Why newspapers are struggling to adapt
For years now, newspapers have been desperately searching and essentially flailing about as to what to do and how to confront or adapt to the emergence of the Internet as an information medium. They're confronting a phenomena that radically alters the playing field they've held for centuries, and facing competition from innumerable sources of news, entertainment, want ads, and everything else papers traditionally offered.
In addition to the competition from other sources of news, and the many who essentially gather together news and distill it into easily digestible form, complete with links if a reader wants to go further in depth, newspapers have to try to figure out how their business model can be altered to include the net.
For many years, papers simply offered their content online for free, with a very few exceptions, notably the Wall Street Journal, which charged subscriptions to their online version from the beginning. The New York Times attempted to make part of their content subscription only, and it failed, forcing them to go back to a free basis.
And of course the Dispatch/Argus, which went with excluding anyone who isn't a subscriber from the beginning, (and even those who are due to glitches with their system which prevents access). The D/A is apparently content to limit their viewership on the gamble that anyone would care to see their content, 98% of which can be easily found elsewhere online, so badly that they'd cough up $50 a year for the privilege of getting their content complete with paid ads on Quad City Online. (I guess it's the cable concept. Get ad revenue and then charge people to see the ads.) Not sure how that's working for them, but it must not be too bad, as they haven't changed a thing.
Many papers and others for whatever reason felt threatened by blogs. Articles huffing and puffing, scorning and demeaning blogs routinely appeared across the country.
A local writer interviewed me in order to do a hit piece in a local paper blasting blogs in general and anonymous bloggers in particular, and other less venomous writers sought to pick my brains as well for pieces on this new and strange phenomena.
Despite their decidedly unappreciative, if not hostile stance against blogs, papers suddenly decided to start their own, such as they are, by allowing comments on their pieces and sometimes having reporters write their own blogs aside from their articles for print, (including the late, lamented blog written by John Beydler, a truly excellent writer and reporter.) thus displaying a wondrous hypocrisy on that level.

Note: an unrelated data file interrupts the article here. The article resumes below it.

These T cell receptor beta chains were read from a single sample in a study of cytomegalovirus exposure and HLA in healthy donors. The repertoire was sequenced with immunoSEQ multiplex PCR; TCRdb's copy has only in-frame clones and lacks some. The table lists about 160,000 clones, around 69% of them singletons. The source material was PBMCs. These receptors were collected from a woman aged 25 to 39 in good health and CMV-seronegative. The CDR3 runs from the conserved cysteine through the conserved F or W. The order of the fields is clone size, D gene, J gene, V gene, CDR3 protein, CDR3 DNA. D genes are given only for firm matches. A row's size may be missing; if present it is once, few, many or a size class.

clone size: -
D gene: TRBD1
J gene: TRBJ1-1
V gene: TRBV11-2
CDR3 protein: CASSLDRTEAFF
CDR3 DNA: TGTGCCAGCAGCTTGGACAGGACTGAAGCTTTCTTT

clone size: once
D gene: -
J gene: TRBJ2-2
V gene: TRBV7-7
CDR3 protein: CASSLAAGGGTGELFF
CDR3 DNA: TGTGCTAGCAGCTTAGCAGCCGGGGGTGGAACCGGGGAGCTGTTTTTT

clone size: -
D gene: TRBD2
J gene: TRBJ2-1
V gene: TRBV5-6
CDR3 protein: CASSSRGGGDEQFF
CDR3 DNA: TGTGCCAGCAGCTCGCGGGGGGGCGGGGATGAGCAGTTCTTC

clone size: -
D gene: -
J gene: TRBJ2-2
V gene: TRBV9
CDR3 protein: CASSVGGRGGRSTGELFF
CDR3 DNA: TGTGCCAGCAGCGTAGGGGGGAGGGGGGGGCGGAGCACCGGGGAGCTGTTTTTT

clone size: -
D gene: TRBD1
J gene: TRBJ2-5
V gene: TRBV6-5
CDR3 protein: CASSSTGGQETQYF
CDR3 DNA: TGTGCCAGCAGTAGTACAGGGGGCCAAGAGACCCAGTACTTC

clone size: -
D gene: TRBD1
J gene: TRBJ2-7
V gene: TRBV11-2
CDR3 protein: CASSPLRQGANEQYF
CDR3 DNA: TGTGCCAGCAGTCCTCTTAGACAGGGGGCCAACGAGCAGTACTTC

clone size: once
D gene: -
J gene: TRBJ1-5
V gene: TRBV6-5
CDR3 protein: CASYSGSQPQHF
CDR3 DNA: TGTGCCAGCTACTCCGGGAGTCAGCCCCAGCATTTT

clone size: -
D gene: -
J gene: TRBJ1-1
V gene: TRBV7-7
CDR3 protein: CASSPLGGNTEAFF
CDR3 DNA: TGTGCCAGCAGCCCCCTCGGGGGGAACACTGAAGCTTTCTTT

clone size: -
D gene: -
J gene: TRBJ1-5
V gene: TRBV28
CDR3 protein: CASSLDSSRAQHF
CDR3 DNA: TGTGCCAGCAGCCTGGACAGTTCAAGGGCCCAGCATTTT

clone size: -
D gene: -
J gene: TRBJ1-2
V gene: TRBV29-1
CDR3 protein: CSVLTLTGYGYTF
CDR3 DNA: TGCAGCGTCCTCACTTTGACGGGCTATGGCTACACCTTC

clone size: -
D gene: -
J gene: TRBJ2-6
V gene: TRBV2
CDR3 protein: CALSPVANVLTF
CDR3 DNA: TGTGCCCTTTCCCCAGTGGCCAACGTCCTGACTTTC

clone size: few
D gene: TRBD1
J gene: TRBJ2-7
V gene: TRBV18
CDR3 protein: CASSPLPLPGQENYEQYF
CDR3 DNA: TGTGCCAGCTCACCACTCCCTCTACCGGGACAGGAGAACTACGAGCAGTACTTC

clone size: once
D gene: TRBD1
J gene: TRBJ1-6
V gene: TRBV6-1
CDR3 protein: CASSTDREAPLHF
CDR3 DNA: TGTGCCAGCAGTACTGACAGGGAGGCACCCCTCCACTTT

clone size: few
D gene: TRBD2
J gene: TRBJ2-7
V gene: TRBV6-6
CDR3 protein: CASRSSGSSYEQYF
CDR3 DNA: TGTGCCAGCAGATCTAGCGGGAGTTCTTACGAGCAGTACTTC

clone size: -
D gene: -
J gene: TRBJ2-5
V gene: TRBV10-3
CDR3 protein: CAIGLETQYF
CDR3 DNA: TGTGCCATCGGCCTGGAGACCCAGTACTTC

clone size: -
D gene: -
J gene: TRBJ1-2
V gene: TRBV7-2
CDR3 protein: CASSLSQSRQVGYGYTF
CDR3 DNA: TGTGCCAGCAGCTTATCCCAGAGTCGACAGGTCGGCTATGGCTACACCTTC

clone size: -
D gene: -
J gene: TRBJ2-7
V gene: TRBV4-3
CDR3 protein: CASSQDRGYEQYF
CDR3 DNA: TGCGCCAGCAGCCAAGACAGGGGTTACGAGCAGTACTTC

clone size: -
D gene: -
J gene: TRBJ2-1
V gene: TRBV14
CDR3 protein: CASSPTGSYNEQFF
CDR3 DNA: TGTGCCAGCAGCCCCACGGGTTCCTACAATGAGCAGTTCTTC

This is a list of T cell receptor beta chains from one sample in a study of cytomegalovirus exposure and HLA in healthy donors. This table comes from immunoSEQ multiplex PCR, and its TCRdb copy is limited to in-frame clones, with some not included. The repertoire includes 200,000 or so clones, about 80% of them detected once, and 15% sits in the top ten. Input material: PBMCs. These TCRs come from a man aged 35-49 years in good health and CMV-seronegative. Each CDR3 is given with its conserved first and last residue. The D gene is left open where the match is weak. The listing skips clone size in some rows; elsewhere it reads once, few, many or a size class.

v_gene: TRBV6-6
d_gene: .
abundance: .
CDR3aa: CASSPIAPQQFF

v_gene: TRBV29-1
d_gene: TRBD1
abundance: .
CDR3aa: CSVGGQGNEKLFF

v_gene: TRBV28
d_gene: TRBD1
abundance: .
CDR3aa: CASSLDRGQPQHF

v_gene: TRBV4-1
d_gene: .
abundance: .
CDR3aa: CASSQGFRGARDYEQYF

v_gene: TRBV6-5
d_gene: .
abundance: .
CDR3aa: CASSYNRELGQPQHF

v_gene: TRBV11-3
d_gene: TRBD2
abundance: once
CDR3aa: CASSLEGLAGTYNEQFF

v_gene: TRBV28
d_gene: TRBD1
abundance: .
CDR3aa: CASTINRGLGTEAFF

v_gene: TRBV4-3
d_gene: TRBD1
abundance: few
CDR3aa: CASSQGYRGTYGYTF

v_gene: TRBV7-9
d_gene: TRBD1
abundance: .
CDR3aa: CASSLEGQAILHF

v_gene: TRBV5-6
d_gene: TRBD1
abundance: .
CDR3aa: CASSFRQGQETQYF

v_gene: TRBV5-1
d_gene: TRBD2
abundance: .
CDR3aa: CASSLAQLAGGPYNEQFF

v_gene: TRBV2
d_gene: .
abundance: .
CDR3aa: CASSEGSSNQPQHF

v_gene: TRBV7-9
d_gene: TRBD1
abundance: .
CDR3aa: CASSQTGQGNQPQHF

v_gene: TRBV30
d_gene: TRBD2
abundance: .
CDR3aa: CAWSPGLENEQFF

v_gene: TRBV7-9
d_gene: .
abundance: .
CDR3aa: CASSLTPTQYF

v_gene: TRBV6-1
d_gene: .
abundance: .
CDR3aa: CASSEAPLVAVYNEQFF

The D/A sent me a couple stern complaints, including one immediately after I'd inadvertently forgotten to add a link to the article I'd excerpted. (probably the only one out of hundreds... I apologized and corrected it.)
They seemed to think I was really raking in the bucks as well, and they didn't like that, not realizing as anyone should have, that if I'm quoting parts of their content and generating interest in the topic complete with a link to the full story on their site, I'm driving MORE traffic to them, not taking it away. But I guess the blog=bad thing was stuck in their heads at the time.
They didn't like it at all that anyone was using even a small portion of their content, (covered by the fair use doctrine). But then they started the blog link page which still exists whereby they gladly use many blog's content as a means of attracting visits to their site. Ah well.
It's worked out well, as the link page provides a central place for people to peruse what's out there, and it's benefited blogs by driving traffic. I see it as a win/win.
I can report by vast experience that papers weren't the only ones who had positively no clue what blogs were, how they operated or why, and how to regard them, as people routinely demonstrated their sometimes stunning ignorance in their comments. It was truly as if they were confronting a 5-headed purple half giraffe half hippopotamus. They had no idea how to react.